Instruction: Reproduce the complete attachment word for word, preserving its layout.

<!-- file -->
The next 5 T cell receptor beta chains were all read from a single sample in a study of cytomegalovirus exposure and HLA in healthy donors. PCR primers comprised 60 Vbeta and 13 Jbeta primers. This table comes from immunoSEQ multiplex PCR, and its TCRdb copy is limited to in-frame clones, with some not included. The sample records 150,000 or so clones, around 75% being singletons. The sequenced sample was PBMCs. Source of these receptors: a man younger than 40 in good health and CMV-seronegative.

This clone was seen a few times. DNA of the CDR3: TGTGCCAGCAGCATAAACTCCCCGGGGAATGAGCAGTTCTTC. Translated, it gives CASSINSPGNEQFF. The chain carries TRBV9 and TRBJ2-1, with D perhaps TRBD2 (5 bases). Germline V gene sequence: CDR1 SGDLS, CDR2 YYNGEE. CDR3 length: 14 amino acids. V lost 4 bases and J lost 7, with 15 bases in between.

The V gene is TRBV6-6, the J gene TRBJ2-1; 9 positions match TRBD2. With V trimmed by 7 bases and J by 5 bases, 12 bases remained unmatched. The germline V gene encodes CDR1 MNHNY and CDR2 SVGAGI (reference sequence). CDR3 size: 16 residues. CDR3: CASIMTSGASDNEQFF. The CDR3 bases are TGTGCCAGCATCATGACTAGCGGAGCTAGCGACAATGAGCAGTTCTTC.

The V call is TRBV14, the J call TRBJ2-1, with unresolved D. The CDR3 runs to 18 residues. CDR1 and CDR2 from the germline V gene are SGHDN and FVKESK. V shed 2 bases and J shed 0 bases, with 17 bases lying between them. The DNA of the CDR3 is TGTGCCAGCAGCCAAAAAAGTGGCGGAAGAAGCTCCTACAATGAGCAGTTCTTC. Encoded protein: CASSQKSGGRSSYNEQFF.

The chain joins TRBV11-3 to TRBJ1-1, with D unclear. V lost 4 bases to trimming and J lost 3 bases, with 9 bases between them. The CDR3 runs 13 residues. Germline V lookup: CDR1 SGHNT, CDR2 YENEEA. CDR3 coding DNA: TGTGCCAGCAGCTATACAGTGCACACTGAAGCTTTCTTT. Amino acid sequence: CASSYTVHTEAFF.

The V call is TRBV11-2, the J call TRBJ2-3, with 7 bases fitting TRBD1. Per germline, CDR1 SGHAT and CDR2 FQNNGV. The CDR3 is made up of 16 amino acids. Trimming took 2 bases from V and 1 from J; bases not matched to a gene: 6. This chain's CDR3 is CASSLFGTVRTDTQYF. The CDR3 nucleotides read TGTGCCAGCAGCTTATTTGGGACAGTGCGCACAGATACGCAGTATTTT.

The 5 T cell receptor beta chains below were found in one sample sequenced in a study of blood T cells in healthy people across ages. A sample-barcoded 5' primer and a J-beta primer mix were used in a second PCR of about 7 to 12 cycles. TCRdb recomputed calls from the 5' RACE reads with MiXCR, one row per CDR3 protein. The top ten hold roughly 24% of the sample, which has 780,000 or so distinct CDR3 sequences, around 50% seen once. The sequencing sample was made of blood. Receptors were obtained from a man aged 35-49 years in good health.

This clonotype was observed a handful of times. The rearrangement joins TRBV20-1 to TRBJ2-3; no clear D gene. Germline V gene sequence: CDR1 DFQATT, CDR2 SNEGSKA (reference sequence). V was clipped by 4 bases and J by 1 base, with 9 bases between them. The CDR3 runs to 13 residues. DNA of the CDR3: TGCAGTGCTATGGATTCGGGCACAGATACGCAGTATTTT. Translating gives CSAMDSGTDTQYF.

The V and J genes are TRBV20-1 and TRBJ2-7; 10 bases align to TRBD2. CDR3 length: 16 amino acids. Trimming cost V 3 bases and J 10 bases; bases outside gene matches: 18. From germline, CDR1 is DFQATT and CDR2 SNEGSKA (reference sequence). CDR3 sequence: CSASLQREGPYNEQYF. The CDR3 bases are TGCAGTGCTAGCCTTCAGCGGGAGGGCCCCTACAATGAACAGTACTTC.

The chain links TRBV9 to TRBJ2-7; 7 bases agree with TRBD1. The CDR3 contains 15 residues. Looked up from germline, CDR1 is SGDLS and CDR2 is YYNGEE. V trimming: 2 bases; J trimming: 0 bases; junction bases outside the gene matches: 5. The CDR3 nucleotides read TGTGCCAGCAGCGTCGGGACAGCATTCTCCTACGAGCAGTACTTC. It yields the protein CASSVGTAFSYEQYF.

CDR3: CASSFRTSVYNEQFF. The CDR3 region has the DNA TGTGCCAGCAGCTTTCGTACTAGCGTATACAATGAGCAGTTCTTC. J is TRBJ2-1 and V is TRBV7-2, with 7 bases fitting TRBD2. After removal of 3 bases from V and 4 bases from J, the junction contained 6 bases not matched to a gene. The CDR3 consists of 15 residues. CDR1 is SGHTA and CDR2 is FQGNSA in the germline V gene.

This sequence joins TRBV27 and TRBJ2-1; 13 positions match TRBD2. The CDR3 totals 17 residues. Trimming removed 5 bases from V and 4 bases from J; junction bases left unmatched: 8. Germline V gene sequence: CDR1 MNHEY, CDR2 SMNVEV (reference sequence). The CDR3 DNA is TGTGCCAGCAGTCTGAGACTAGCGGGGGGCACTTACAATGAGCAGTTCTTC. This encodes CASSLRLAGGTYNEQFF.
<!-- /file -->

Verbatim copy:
The next 5 T cell receptor beta chains were all read from a single sample in a study of cytomegalovirus exposure and HLA in healthy donors. PCR primers comprised 60 Vbeta and 13 Jbeta primers. This table comes from immunoSEQ multiplex PCR, and its TCRdb copy is limited to in-frame clones, with some not included. The sample records 150,000 or so clones, around 75% being singletons. The sequenced sample was PBMCs. Source of these receptors: a man younger than 40 in good health and CMV-seronegative.

This clone was seen a few times. DNA of the CDR3: TGTGCCAGCAGCATAAACTCCCCGGGGAATGAGCAGTTCTTC. Translated, it gives CASSINSPGNEQFF. The chain carries TRBV9 and TRBJ2-1, with D perhaps TRBD2 (5 bases). Germline V gene sequence: CDR1 SGDLS, CDR2 YYNGEE. CDR3 length: 14 amino acids. V lost 4 bases and J lost 7, with 15 bases in between.

The V gene is TRBV6-6, the J gene TRBJ2-1; 9 positions match TRBD2. With V trimmed by 7 bases and J by 5 bases, 12 bases remained unmatched. The germline V gene encodes CDR1 MNHNY and CDR2 SVGAGI (reference sequence). CDR3 size: 16 residues. CDR3: CASIMTSGASDNEQFF. The CDR3 bases are TGTGCCAGCATCATGACTAGCGGAGCTAGCGACAATGAGCAGTTCTTC.

The V call is TRBV14, the J call TRBJ2-1, with unresolved D. The CDR3 runs to 18 residues. CDR1 and CDR2 from the germline V gene are SGHDN and FVKESK. V shed 2 bases and J shed 0 bases, with 17 bases lying between them. The DNA of the CDR3 is TGTGCCAGCAGCCAAAAAAGTGGCGGAAGAAGCTCCTACAATGAGCAGTTCTTC. Encoded protein: CASSQKSGGRSSYNEQFF.

The chain joins TRBV11-3 to TRBJ1-1, with D unclear. V lost 4 bases to trimming and J lost 3 bases, with 9 bases between them. The CDR3 runs 13 residues. Germline V lookup: CDR1 SGHNT, CDR2 YENEEA. CDR3 coding DNA: TGTGCCAGCAGCTATACAGTGCACACTGAAGCTTTCTTT. Amino acid sequence: CASSYTVHTEAFF.

The V call is TRBV11-2, the J call TRBJ2-3, with 7 bases fitting TRBD1. Per germline, CDR1 SGHAT and CDR2 FQNNGV. The CDR3 is made up of 16 amino acids. Trimming took 2 bases from V and 1 from J; bases not matched to a gene: 6. This chain's CDR3 is CASSLFGTVRTDTQYF. The CDR3 nucleotides read TGTGCCAGCAGCTTATTTGGGACAGTGCGCACAGATACGCAGTATTTT.

The 5 T cell receptor beta chains below were found in one sample sequenced in a study of blood T cells in healthy people across ages. A sample-barcoded 5' primer and a J-beta primer mix were used in a second PCR of about 7 to 12 cycles. TCRdb recomputed calls from the 5' RACE reads with MiXCR, one row per CDR3 protein. The top ten hold roughly 24% of the sample, which has 780,000 or so distinct CDR3 sequences, around 50% seen once. The sequencing sample was made of blood. Receptors were obtained from a man aged 35-49 years in good health.

This clonotype was observed a handful of times. The rearrangement joins TRBV20-1 to TRBJ2-3; no clear D gene. Germline V gene sequence: CDR1 DFQATT, CDR2 SNEGSKA (reference sequence). V was clipped by 4 bases and J by 1 base, with 9 bases between them. The CDR3 runs to 13 residues. DNA of the CDR3: TGCAGTGCTATGGATTCGGGCACAGATACGCAGTATTTT. Translating gives CSAMDSGTDTQYF.

The V and J genes are TRBV20-1 and TRBJ2-7; 10 bases align to TRBD2. CDR3 length: 16 amino acids. Trimming cost V 3 bases and J 10 bases; bases outside gene matches: 18. From germline, CDR1 is DFQATT and CDR2 SNEGSKA (reference sequence). CDR3 sequence: CSASLQREGPYNEQYF. The CDR3 bases are TGCAGTGCTAGCCTTCAGCGGGAGGGCCCCTACAATGAACAGTACTTC.

The chain links TRBV9 to TRBJ2-7; 7 bases agree with TRBD1. The CDR3 contains 15 residues. Looked up from germline, CDR1 is SGDLS and CDR2 is YYNGEE. V trimming: 2 bases; J trimming: 0 bases; junction bases outside the gene matches: 5. The CDR3 nucleotides read TGTGCCAGCAGCGTCGGGACAGCATTCTCCTACGAGCAGTACTTC. It yields the protein CASSVGTAFSYEQYF.

CDR3: CASSFRTSVYNEQFF. The CDR3 region has the DNA TGTGCCAGCAGCTTTCGTACTAGCGTATACAATGAGCAGTTCTTC. J is TRBJ2-1 and V is TRBV7-2, with 7 bases fitting TRBD2. After removal of 3 bases from V and 4 bases from J, the junction contained 6 bases not matched to a gene. The CDR3 consists of 15 residues. CDR1 is SGHTA and CDR2 is FQGNSA in the germline V gene.

This sequence joins TRBV27 and TRBJ2-1; 13 positions match TRBD2. The CDR3 totals 17 residues. Trimming removed 5 bases from V and 4 bases from J; junction bases left unmatched: 8. Germline V gene sequence: CDR1 MNHEY, CDR2 SMNVEV (reference sequence). The CDR3 DNA is TGTGCCAGCAGTCTGAGACTAGCGGGGGGCACTTACAATGAGCAGTTCTTC. This encodes CASSLRLAGGTYNEQFF.